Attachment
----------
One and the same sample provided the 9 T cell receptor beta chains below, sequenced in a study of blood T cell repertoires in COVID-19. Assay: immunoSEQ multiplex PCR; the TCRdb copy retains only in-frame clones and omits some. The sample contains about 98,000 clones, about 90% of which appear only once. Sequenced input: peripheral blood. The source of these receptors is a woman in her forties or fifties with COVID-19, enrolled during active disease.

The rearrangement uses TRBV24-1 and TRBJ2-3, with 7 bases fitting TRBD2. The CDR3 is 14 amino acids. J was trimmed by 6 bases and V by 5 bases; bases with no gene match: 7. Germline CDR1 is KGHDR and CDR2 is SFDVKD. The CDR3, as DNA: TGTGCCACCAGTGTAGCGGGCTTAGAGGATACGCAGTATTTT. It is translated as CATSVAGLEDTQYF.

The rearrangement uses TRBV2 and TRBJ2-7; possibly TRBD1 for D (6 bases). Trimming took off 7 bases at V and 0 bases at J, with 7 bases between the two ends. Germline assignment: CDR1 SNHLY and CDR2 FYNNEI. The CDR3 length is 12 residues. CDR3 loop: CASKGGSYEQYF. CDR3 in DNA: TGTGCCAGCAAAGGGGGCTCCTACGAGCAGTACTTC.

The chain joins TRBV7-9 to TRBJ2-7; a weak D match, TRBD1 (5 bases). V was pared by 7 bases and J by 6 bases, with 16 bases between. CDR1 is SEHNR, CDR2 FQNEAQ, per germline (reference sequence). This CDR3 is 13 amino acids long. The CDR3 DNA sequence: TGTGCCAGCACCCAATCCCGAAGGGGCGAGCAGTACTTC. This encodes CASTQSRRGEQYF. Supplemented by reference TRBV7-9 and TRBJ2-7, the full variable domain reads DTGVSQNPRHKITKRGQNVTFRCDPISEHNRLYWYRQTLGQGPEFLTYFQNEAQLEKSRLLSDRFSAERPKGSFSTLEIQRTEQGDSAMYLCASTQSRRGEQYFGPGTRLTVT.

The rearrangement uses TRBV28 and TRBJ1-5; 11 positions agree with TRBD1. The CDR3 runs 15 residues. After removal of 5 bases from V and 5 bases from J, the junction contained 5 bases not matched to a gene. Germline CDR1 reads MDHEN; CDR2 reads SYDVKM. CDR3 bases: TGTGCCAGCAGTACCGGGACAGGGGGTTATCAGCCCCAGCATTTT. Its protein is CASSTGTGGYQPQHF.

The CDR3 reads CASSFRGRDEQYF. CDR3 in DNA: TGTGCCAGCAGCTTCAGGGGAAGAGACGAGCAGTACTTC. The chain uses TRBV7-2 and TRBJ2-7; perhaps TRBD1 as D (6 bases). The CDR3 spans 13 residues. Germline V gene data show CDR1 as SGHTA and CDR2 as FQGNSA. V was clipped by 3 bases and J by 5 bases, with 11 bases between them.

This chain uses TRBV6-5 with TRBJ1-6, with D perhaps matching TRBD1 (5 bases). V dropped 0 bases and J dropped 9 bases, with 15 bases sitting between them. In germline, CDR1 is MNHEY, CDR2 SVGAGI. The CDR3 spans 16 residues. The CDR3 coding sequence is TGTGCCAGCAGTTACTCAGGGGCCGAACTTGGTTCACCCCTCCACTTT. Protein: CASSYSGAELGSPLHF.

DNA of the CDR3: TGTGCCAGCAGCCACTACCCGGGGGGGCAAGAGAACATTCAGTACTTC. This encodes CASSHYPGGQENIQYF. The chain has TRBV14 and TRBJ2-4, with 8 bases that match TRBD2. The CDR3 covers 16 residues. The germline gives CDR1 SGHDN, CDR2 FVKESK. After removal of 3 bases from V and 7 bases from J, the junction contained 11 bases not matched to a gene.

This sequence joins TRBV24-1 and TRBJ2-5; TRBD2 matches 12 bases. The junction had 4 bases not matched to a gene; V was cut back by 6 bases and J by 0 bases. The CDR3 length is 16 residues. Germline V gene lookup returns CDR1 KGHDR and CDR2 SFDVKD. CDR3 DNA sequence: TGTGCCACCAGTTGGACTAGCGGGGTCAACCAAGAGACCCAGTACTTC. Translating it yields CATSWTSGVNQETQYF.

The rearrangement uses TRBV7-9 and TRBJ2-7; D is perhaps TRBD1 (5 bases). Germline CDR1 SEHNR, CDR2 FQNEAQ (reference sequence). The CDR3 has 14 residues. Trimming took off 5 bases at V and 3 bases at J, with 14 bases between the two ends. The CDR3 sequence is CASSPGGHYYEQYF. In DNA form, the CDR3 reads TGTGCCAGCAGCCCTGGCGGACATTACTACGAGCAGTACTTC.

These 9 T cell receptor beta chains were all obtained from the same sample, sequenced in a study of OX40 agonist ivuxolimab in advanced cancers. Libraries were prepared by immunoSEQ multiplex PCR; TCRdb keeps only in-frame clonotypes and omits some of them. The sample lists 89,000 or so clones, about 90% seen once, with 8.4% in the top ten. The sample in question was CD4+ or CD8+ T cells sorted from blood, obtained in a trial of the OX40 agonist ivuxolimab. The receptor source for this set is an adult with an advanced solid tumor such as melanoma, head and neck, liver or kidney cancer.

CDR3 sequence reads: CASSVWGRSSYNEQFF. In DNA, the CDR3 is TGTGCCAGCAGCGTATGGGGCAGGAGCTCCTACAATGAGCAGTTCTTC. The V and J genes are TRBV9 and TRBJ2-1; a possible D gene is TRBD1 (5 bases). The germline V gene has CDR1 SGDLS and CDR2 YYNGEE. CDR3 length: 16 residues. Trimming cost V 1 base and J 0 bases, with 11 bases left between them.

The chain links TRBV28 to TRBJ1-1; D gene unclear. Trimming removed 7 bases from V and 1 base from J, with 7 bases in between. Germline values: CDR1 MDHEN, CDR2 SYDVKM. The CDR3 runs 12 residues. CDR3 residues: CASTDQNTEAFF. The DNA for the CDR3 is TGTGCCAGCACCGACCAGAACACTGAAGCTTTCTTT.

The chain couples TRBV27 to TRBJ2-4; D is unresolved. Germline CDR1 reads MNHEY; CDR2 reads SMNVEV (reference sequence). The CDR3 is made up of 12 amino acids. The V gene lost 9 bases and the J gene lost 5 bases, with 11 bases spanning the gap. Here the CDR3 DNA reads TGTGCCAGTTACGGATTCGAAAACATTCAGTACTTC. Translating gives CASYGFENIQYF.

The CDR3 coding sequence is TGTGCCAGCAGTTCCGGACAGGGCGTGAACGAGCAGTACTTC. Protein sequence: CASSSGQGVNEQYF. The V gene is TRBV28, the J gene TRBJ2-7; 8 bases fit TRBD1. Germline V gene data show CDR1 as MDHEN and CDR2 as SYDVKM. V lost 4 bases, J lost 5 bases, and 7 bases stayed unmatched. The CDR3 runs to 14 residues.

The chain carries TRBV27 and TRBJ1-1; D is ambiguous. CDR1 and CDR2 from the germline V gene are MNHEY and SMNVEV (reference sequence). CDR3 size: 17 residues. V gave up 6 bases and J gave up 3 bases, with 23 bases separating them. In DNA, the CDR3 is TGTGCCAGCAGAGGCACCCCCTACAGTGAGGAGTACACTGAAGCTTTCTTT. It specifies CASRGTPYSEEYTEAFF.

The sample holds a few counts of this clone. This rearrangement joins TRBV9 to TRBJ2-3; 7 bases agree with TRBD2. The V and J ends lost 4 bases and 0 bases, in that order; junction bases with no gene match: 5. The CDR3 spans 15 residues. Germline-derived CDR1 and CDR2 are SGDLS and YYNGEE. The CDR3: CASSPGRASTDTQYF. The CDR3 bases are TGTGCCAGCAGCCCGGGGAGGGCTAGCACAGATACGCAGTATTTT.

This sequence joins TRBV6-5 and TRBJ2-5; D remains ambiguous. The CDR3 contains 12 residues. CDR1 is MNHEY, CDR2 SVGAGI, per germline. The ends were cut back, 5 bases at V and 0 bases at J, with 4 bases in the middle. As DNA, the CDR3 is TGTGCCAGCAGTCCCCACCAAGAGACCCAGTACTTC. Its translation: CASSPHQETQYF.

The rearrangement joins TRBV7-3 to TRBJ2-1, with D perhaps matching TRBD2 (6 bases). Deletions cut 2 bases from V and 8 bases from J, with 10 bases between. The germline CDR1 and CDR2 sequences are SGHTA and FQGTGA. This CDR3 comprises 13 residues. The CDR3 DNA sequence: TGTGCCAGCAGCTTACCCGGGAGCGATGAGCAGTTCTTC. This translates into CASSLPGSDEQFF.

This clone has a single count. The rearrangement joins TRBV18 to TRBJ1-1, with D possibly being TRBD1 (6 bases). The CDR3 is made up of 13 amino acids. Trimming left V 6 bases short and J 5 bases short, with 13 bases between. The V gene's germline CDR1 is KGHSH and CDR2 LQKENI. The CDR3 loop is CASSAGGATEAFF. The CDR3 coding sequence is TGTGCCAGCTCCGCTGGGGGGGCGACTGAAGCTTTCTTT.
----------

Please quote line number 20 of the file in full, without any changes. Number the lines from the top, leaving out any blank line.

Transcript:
This clone has a single count. The rearrangement joins TRBV18 to TRBJ1-1, with D possibly being TRBD1 (6 bases). The CDR3 is made up of 13 amino acids. Trimming left V 6 bases short and J 5 bases short, with 13 bases between. The V gene's germline CDR1 is KGHSH and CDR2 LQKENI. The CDR3 loop is CASSAGGATEAFF. The CDR3 coding sequence is TGTGCCAGCTCCGCTGGGGGGGCGACTGAAGCTTTCTTT.